Walking into Vinny Dotolo and Jon Shook’s sophomoric restaurant—the first being the meat-intensive Animal—feels like walking into a sea captain’s quarters (Captain Ahab’s, maybe, if he was more self-aware). Various nautical-themed knick-knacks frame the walls—what sea quarters wouldn’t be complete without a giant mounted fish?—but a dive, Son of a Gun is not. Their take on the lobster roll, for instance, takes beautiful chunks of lobster draped in lemon aioli and plops them on a plump, albeit tiny, brioche bun. Other hits: the shrimp toast sandwich with hoisin, herbs and Srircha mayo, and, oddly enough for a seafood restaurant, the fried chicken sandwich, piled with spicy pickles and crunchy slaw. Like most crew quarters, this space is small. Get there early to nab a seat, otherwise, limited reservations are available.
L.A.’s seafood guru, chef Michael Cimarusti of Providence, pays homage to his New England roots with a modern take on the clam shack. The lofty eatery in the heart of West Hollywood features alfresco dining with seating outdoor and indoor—grab a seat at the raw bar for a close-up view of the kitchen. To eat, order from the raw bar (think: oysters, clams, uni, lobsters, crabs, shrimp and spot prawns) or get hands-on with oysters Rockefeller or deviled oysters. Two-fisters include the lobster and clam rolls, served on a griddled top-split bun. Classic seaside plates include grilled or steamed lobster served with drawn butter, fried clams served with tartar sauce and fries, and there’s always a daily special or two worth considering. Don’t even think about skipping the blondie for dessert.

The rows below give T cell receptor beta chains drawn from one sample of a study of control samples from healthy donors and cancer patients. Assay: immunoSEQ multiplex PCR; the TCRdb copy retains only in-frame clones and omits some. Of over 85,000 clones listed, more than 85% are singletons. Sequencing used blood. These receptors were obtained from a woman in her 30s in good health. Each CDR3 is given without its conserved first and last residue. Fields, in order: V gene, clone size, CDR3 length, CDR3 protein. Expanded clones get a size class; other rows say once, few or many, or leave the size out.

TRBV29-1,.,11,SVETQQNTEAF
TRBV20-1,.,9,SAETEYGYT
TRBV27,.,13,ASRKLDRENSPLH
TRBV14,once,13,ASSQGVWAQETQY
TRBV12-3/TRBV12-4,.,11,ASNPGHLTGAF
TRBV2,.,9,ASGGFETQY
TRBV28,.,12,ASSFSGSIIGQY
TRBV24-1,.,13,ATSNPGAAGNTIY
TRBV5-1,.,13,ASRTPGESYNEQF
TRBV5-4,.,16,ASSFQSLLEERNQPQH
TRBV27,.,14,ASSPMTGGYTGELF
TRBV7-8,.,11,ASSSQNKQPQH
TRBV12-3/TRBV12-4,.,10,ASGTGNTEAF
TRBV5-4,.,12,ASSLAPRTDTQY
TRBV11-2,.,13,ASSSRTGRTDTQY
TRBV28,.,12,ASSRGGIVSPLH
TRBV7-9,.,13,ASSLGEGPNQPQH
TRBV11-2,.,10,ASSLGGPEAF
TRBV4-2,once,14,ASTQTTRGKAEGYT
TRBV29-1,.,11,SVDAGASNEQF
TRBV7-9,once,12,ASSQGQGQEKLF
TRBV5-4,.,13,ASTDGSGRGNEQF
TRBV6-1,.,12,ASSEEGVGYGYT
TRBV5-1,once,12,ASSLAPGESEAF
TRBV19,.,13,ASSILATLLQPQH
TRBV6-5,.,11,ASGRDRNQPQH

Malibu Seafood’s been an oceanside staple on PCH since 1972, becoming a fresh-fish and sunny-views destination for decades. Owned by commercial fisherman, the tiny spot with the giant lobster billboard has both a fish market and a café. You can pick up whole fish to go here (as well as fillets, shellfish and homemade clam chowder or cole slaw) along with a slew of spices, rubs, cookbooks and other kitchen accoutrements to help you cook an incredible seafood dinner. Or if you’re interested in dining on the restaurant’s three-tiered outdoor patio, hop in the line and peruse the menu while you wait. The fish and chips are fantastic here, as are the fish tacos, ceviche and fried oysters. If you’re not too stuffed after lunch, treat yourself to a locally made ice cream sandwich for dessert.
L.A. collides with the Northeast at Blue Plate Oysterette, where oysters on the half shell and seafood towers find their place at this Santa Monica raw bar and restaurant. Choose from fresh plates of fish tacos and lobster mac and cheese, crab cakes, lobster rolls and fish and chips, and even non-seafood items like New York strip steak and grilled chicken. Oh, and don’t forget the key lime pie—it rivals Fishing with Dynamite’s stellar version.
Michael Cimarusti more than proves his seafood prowess with the continued success of Providence and Connie and Ted’s, but Cape Seafood & Provisions skews toward a more casual crowd. The Fairfax market and takeout deli offers sustainable, fresh catches of the day—halibut, cod, uni, mackerel and more—all packed in ice alongside tubs of both chunky New England and Manhattan chowder. Confer with the helpful staff behind the counter for tips on how to cook your filet of salmon or selection of shrimp. On the shelves, bags of grains, fish fry batter and plenty of cocktail sauce are the perfect supplements to take home. And if you’re planning on a seafood spread at the beach or the Hollywood Bowl, Cape has picnic lunches as well.